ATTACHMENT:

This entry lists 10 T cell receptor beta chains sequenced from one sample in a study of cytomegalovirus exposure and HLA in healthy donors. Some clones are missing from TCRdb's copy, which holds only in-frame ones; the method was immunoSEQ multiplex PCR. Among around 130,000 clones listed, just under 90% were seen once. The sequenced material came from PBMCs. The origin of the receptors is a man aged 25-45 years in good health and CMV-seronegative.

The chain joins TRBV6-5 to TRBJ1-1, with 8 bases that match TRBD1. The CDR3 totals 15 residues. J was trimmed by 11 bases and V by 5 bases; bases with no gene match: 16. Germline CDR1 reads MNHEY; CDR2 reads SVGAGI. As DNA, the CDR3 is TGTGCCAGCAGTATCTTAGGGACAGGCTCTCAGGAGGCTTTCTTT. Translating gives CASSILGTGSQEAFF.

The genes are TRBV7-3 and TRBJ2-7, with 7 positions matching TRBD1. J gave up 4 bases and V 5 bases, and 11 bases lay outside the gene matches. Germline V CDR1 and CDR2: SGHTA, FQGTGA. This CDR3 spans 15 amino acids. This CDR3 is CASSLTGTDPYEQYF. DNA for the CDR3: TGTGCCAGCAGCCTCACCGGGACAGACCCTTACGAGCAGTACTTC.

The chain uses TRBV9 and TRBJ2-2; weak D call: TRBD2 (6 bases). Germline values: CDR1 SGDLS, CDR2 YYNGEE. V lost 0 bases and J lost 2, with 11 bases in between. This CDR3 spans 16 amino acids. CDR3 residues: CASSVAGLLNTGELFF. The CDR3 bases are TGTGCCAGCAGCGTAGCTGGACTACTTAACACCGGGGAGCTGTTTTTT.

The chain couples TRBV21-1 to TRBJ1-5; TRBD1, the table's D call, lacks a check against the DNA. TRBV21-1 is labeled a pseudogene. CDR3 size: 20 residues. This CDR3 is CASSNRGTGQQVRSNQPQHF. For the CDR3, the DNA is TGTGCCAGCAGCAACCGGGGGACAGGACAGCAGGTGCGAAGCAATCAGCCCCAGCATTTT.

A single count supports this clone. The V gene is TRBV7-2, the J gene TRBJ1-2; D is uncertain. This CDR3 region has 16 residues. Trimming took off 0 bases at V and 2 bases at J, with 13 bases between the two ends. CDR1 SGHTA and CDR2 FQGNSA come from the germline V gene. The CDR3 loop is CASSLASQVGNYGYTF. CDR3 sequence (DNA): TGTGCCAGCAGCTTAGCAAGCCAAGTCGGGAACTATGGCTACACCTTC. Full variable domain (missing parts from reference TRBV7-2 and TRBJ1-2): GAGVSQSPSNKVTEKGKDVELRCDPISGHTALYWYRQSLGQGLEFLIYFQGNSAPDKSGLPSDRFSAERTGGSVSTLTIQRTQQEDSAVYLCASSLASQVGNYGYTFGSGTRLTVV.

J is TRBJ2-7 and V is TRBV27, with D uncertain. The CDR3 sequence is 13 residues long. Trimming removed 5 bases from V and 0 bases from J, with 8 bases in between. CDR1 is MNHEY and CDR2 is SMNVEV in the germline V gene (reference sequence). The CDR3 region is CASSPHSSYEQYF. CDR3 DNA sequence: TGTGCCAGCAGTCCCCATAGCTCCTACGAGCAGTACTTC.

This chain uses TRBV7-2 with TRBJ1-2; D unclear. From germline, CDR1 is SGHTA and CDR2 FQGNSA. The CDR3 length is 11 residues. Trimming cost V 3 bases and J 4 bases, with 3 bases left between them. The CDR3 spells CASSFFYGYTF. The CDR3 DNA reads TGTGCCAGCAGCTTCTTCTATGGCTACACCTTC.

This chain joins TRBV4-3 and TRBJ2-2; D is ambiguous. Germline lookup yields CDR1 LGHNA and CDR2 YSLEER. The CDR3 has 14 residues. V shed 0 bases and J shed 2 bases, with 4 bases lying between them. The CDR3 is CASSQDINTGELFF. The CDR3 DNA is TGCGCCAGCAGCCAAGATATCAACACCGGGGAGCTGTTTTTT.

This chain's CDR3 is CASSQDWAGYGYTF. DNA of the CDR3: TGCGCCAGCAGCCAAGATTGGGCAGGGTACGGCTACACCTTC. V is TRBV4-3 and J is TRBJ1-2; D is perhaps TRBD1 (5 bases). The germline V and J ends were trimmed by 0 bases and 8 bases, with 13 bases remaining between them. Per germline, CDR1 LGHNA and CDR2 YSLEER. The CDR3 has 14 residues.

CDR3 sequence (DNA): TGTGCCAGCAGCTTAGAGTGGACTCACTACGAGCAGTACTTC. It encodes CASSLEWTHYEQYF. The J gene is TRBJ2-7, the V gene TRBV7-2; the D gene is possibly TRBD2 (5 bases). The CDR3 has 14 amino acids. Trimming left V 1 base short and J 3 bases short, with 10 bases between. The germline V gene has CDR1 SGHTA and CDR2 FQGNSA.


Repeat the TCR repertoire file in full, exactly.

This entry lists 10 T cell receptor beta chains sequenced from one sample in a study of cytomegalovirus exposure and HLA in healthy donors. Some clones are missing from TCRdb's copy, which holds only in-frame ones; the method was immunoSEQ multiplex PCR. Among around 130,000 clones listed, just under 90% were seen once. The sequenced material came from PBMCs. The origin of the receptors is a man aged 25-45 years in good health and CMV-seronegative.

The chain joins TRBV6-5 to TRBJ1-1, with 8 bases that match TRBD1. The CDR3 totals 15 residues. J was trimmed by 11 bases and V by 5 bases; bases with no gene match: 16. Germline CDR1 reads MNHEY; CDR2 reads SVGAGI. As DNA, the CDR3 is TGTGCCAGCAGTATCTTAGGGACAGGCTCTCAGGAGGCTTTCTTT. Translating gives CASSILGTGSQEAFF.

The genes are TRBV7-3 and TRBJ2-7, with 7 positions matching TRBD1. J gave up 4 bases and V 5 bases, and 11 bases lay outside the gene matches. Germline V CDR1 and CDR2: SGHTA, FQGTGA. This CDR3 spans 15 amino acids. This CDR3 is CASSLTGTDPYEQYF. DNA for the CDR3: TGTGCCAGCAGCCTCACCGGGACAGACCCTTACGAGCAGTACTTC.

The chain uses TRBV9 and TRBJ2-2; weak D call: TRBD2 (6 bases). Germline values: CDR1 SGDLS, CDR2 YYNGEE. V lost 0 bases and J lost 2, with 11 bases in between. This CDR3 spans 16 amino acids. CDR3 residues: CASSVAGLLNTGELFF. The CDR3 bases are TGTGCCAGCAGCGTAGCTGGACTACTTAACACCGGGGAGCTGTTTTTT.

The chain couples TRBV21-1 to TRBJ1-5; TRBD1, the table's D call, lacks a check against the DNA. TRBV21-1 is labeled a pseudogene. CDR3 size: 20 residues. This CDR3 is CASSNRGTGQQVRSNQPQHF. For the CDR3, the DNA is TGTGCCAGCAGCAACCGGGGGACAGGACAGCAGGTGCGAAGCAATCAGCCCCAGCATTTT.

A single count supports this clone. The V gene is TRBV7-2, the J gene TRBJ1-2; D is uncertain. This CDR3 region has 16 residues. Trimming took off 0 bases at V and 2 bases at J, with 13 bases between the two ends. CDR1 SGHTA and CDR2 FQGNSA come from the germline V gene. The CDR3 loop is CASSLASQVGNYGYTF. CDR3 sequence (DNA): TGTGCCAGCAGCTTAGCAAGCCAAGTCGGGAACTATGGCTACACCTTC. Full variable domain (missing parts from reference TRBV7-2 and TRBJ1-2): GAGVSQSPSNKVTEKGKDVELRCDPISGHTALYWYRQSLGQGLEFLIYFQGNSAPDKSGLPSDRFSAERTGGSVSTLTIQRTQQEDSAVYLCASSLASQVGNYGYTFGSGTRLTVV.

J is TRBJ2-7 and V is TRBV27, with D uncertain. The CDR3 sequence is 13 residues long. Trimming removed 5 bases from V and 0 bases from J, with 8 bases in between. CDR1 is MNHEY and CDR2 is SMNVEV in the germline V gene (reference sequence). The CDR3 region is CASSPHSSYEQYF. CDR3 DNA sequence: TGTGCCAGCAGTCCCCATAGCTCCTACGAGCAGTACTTC.

This chain uses TRBV7-2 with TRBJ1-2; D unclear. From germline, CDR1 is SGHTA and CDR2 FQGNSA. The CDR3 length is 11 residues. Trimming cost V 3 bases and J 4 bases, with 3 bases left between them. The CDR3 spells CASSFFYGYTF. The CDR3 DNA reads TGTGCCAGCAGCTTCTTCTATGGCTACACCTTC.

This chain joins TRBV4-3 and TRBJ2-2; D is ambiguous. Germline lookup yields CDR1 LGHNA and CDR2 YSLEER. The CDR3 has 14 residues. V shed 0 bases and J shed 2 bases, with 4 bases lying between them. The CDR3 is CASSQDINTGELFF. The CDR3 DNA is TGCGCCAGCAGCCAAGATATCAACACCGGGGAGCTGTTTTTT.

This chain's CDR3 is CASSQDWAGYGYTF. DNA of the CDR3: TGCGCCAGCAGCCAAGATTGGGCAGGGTACGGCTACACCTTC. V is TRBV4-3 and J is TRBJ1-2; D is perhaps TRBD1 (5 bases). The germline V and J ends were trimmed by 0 bases and 8 bases, with 13 bases remaining between them. Per germline, CDR1 LGHNA and CDR2 YSLEER. The CDR3 has 14 residues.

CDR3 sequence (DNA): TGTGCCAGCAGCTTAGAGTGGACTCACTACGAGCAGTACTTC. It encodes CASSLEWTHYEQYF. The J gene is TRBJ2-7, the V gene TRBV7-2; the D gene is possibly TRBD2 (5 bases). The CDR3 has 14 amino acids. Trimming left V 1 base short and J 3 bases short, with 10 bases between. The germline V gene has CDR1 SGHTA and CDR2 FQGNSA.